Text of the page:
Wallflower: 1963 Ford Falcon Two Door Sedan – Sold?
October 23rd Update – We just confirmed the Craigslist ad for this car expired and with no replacement listing found, we’re assuming this car sold. This one may have got away, but if you have your heart set on something similar, email us the details of what you’re looking for or call Rudy directly at (908)295-7330
October 8th Update After first posting their ’63 Falcon Two-Door Sedan for $6,750 last month, the private seller just reduced their ask by $450 to $6,300. This appears to be a great driver-quality survivor featuring bare-bones transportation, 1963 style.
While the collector car hobby remains filled with over-restored muscle- and other special interest cars, we love how many others enjoy the hobby just as much with more mundane offerings such as this 58K original mile 1963 Ford Falcon two-door sedan first listed in September 2020 on Craigslist in Beacon, New York (Poughkeepsie) complete with its original patina’d paint and a revised asking price of $6,300. Comparing that price to the Hagerty Insurance Online Valuation Tool confirms this private seller has Falcon priced between the current #3 “Good” appraisal of $8,100 and the #4 “Fair” (Daily Driver) estimate of $4,100. As a second data point, the Collector Car Market Review Online Tool shows the asking price to fall between the #3 “Good” condition estimate of $4,750 and the #2 “Very Good” appraisal of $7,700.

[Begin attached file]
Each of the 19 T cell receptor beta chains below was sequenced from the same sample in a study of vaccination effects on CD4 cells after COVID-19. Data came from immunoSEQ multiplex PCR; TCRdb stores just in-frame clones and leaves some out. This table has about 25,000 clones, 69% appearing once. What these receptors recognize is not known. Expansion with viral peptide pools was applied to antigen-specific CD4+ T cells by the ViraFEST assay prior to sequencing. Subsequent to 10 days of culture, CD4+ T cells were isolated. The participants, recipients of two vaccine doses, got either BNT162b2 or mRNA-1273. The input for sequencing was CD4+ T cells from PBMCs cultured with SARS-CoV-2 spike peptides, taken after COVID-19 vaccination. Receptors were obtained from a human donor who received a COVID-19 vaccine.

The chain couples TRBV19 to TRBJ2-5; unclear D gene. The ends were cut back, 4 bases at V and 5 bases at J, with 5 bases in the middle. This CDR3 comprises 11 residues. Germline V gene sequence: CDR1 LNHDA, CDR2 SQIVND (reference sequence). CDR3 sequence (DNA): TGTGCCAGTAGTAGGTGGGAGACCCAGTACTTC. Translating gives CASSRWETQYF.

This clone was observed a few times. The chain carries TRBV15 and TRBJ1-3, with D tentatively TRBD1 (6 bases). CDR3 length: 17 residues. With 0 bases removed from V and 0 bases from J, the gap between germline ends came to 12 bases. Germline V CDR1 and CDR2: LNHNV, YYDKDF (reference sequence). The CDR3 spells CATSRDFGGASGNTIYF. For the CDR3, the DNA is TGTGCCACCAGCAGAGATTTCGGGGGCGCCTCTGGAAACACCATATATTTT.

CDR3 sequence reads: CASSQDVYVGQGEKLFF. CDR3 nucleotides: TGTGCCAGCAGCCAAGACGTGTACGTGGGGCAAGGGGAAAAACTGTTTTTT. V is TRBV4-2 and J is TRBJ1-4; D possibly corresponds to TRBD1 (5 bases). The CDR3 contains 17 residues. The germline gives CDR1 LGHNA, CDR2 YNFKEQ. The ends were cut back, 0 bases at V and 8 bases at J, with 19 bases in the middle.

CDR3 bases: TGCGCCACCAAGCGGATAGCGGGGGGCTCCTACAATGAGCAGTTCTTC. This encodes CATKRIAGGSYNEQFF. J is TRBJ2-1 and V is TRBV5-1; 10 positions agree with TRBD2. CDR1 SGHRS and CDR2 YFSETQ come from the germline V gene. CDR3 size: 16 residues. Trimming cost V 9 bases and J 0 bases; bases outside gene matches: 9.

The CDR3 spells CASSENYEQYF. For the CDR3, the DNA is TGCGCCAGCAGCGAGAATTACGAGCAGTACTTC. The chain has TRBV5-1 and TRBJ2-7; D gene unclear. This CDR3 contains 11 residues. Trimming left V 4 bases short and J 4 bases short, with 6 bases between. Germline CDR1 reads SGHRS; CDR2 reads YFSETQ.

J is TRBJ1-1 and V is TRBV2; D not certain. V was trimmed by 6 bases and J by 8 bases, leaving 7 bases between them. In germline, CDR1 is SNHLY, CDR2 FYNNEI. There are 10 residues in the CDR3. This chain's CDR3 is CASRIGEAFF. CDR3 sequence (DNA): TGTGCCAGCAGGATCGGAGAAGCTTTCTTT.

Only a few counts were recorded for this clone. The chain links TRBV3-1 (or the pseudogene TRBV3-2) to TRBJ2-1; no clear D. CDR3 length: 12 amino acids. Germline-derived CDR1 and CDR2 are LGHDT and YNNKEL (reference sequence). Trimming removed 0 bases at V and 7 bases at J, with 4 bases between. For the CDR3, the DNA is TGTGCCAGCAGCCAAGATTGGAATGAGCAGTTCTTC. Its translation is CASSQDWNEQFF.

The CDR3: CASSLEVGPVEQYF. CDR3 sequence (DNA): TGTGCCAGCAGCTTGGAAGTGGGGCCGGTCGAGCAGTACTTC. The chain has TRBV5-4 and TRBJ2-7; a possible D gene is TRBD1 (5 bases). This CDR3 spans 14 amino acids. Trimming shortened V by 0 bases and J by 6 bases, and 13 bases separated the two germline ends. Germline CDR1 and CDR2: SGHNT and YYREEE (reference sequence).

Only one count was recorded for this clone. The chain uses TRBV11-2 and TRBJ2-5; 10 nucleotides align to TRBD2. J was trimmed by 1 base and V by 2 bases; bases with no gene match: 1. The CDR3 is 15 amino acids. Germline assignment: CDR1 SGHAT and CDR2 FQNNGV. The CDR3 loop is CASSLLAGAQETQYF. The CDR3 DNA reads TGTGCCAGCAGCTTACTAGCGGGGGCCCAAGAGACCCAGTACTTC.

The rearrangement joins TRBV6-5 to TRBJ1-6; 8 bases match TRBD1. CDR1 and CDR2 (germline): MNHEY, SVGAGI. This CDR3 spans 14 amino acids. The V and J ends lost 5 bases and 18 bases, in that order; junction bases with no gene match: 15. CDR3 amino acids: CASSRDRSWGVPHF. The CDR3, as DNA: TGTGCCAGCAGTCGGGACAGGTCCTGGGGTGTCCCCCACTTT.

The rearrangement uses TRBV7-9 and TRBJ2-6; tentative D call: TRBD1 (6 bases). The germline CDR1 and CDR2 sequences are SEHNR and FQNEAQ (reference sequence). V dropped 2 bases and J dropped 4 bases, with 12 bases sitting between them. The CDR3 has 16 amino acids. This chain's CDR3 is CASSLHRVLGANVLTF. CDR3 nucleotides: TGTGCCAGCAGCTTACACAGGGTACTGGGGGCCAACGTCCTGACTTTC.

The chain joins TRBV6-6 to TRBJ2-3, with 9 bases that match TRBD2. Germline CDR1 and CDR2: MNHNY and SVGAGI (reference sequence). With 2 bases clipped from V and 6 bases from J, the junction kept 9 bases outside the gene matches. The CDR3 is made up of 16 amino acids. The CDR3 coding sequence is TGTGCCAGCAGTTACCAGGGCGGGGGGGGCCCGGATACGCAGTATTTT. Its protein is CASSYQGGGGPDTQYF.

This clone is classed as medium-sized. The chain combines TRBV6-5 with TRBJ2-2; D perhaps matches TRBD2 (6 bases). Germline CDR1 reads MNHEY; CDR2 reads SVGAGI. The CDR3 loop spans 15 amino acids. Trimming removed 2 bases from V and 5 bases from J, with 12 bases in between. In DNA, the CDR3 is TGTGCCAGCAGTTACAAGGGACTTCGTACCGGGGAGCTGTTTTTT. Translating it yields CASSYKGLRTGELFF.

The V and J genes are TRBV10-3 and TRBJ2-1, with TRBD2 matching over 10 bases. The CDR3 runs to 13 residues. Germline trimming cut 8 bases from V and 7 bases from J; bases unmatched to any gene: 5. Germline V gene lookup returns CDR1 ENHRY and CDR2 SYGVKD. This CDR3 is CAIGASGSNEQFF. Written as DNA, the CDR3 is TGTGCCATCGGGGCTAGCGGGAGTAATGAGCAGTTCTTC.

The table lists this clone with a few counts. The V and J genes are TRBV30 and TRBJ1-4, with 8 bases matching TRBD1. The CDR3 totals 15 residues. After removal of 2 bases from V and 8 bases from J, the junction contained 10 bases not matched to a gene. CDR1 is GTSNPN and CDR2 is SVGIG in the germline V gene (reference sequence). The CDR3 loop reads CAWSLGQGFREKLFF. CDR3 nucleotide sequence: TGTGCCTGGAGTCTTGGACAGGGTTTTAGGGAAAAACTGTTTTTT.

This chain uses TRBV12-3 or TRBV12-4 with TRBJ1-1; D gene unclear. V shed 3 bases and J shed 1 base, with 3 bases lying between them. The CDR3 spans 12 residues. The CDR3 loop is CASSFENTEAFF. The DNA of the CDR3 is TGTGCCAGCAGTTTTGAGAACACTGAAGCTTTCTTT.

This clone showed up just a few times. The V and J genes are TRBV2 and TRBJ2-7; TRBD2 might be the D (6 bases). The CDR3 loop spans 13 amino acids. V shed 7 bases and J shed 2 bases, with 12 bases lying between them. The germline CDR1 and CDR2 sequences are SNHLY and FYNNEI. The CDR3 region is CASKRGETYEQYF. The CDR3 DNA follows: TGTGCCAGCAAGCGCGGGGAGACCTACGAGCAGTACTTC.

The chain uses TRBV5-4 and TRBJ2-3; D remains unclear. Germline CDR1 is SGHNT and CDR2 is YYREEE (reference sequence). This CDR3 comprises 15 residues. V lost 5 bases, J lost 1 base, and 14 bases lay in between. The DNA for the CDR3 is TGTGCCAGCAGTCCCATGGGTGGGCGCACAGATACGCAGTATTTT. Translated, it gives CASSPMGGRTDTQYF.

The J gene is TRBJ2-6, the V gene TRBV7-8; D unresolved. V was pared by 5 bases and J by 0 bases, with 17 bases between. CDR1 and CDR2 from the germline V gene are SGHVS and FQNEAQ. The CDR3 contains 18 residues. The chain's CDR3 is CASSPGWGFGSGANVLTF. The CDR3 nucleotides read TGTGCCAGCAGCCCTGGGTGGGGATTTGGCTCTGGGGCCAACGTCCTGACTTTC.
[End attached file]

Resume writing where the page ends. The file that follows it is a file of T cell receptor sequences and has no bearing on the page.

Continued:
When Ford introduced its Falcon line of front-engine, rear-drive, six-passenger, compact cars on September 2, 1959, the cars were a sales success for Ford initially, outselling Chrysler’s new Valiant, and Chevrolet’s Corvair. Ford offered the Falcon as two-door and four-door sedans, two-door and four-door station wagons, a two-door hardtop, a convertible, a sedan delivery, and even the Ranchero pickup body configurations.
Initially, Falcons relied on a small, lightweight 95 horsepower, 144 cubic inch “Mileage Maker” straight-six topped with a single-barrel carburetor. Ford engineers utilized unibody construction combined with a coil spring front suspension and leaf spring rear suspension. Conventional for the time drum brakes both front and rear handled stopping duties. A three-speed manual column shift was standard, while a two-speed Ford-O-Matic automatic transmission could be had as an option.
Building on the success of the car in the early 1960s, for 1963 Ford expanded Falcon trim levels even more. There was now a four-door Futura and a Deluxe wagon. Futura Convertible and Futura Sports Convertible models were also included in the 1963 range. Later, hardtops, and the new “Sprint” model were introduced. Halfway through the model year (February 1963), the Fairlane’s 164 horsepower “Challenger” 260 cubic inch V8 engine became an option. The Falcon was climbing in trim level from its budget beginnings, as Ford attempted to wring more profit from the line.
Check out this Spring 1963 Ford Falcon and Fairlane extended commercial:
We just love the simplicity and patina of this low-mileage, bare-bones Falcon survivor and there aren’t many cars of this vintage left that can still be had in this condition for well less than ten large. These first-generation Falcons are incredibly simple to work on and we wonder how the inline-six sounds with a header and dual FlowMaster mufflers installed. This is one of those wallflower cars that will likely be a surprise hit at any car show you drive it to. Good luck with the purchase!
Here’s the seller’s description:
“1963 Ford Falcon Tudor Sedan
Car runs and drives beautifully
Header with duel flow masters
Call with any questions
Too many new parts to list“
Do you have a first-generation Ford Falcon story you’d like to share? Comment below and let us know!